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Title: Variations in the management of acute illness in children with congenital adrenal hyperplasia: An audit of three paediatric hospitals.
Authors: Chrisp, Georgina L
Maguire, Ann M
Quartararo, Maria
Falhammar, Henrik
King, Bruce R
Munns, Craig F
Torpy, David J
Hameed, Shihab
Rushworth, R Louise
Citation: Clinical endocrinology 2018-11; 89(5): 577-585
Abstract: Episodes of acute adrenal insufficiency (AI)/adrenal crises (AC) are a serious consequence of congenital adrenal hyperplasia (CAH). This study aimed to assess morbidity from acute illness in CAH and identify factors associated with use of IV hydrocortisone, admission and diagnosis of an AC. An audit of acute illness presentations among children with CAH to paediatric hospitals in New South Wales, Australia, between 2000 and 2015. There were 321 acute presentations among 75 children with CAH. Two-thirds (66.7%, n = 214) of these resulted in admission and 49.2% (n = 158) of the patients received intravenous (IV) hydrocortisone. An AC was diagnosed in (9.0%). Prior to presentation, 64.2% (n = 206) had used oral stress dosing and 22.1% (n = 71) had been given intramuscular (IM) hydrocortisone. Vomiting was recorded in 61.1% (n = 196), 32.7% (n = 64) of whom had used IM hydrocortisone. Admission, AC diagnosis and use of stress dosing varied significantly between hospitals. IM use varied from 7.0% in one metropolitan hospital to 45.8% in the regional hospital. Children aged up to 12 months had the lowest levels of stress dosing and IV hydrocortisone administration. Higher numbers of prior hospital attendances for acute illness were associated with increased use of IM hydrocortisone. Prehospital and in-hospital management of children with CAH can vary between health services. Children under 12 months have lower levels of stress dosing prior to hospital than other age groups. Experience with acute episodes improves self-management of CAH in the context of acute illness in educated patient populations.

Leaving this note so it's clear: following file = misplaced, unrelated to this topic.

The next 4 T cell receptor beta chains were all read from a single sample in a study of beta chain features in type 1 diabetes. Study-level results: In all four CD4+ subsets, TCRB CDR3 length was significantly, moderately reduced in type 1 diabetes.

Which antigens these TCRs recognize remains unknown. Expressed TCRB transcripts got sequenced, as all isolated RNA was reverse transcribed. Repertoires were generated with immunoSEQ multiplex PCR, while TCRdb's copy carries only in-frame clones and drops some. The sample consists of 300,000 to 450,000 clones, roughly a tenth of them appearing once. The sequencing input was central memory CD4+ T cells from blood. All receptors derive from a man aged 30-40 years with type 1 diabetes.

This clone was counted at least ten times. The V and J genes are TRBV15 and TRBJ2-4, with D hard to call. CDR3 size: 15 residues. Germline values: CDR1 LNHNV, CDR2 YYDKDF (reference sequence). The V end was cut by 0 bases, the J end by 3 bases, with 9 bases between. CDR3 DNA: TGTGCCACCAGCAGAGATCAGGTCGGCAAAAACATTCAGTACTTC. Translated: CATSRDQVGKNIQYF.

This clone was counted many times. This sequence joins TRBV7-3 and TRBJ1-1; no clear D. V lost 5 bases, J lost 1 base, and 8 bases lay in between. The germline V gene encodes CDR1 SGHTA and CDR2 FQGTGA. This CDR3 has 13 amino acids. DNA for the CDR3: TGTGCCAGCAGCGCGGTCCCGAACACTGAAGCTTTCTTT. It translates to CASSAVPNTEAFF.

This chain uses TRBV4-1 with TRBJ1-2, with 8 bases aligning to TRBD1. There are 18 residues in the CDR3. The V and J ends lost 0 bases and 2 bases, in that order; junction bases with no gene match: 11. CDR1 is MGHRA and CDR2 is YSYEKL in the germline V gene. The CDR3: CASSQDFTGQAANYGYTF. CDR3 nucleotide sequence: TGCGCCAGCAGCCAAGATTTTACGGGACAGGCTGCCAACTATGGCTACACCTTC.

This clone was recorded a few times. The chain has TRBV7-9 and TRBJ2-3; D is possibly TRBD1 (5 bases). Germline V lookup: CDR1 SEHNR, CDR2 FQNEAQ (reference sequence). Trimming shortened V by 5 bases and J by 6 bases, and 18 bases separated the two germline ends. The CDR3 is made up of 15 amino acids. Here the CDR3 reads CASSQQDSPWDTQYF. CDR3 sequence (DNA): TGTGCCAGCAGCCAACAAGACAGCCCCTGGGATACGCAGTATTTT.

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Journal title: Clinical endocrinology
Publication Date: 2018-11
Type: Journal Article
DOI: 10.1111/cen.13826
Appears in Collections:(a) NT Health Research Collection

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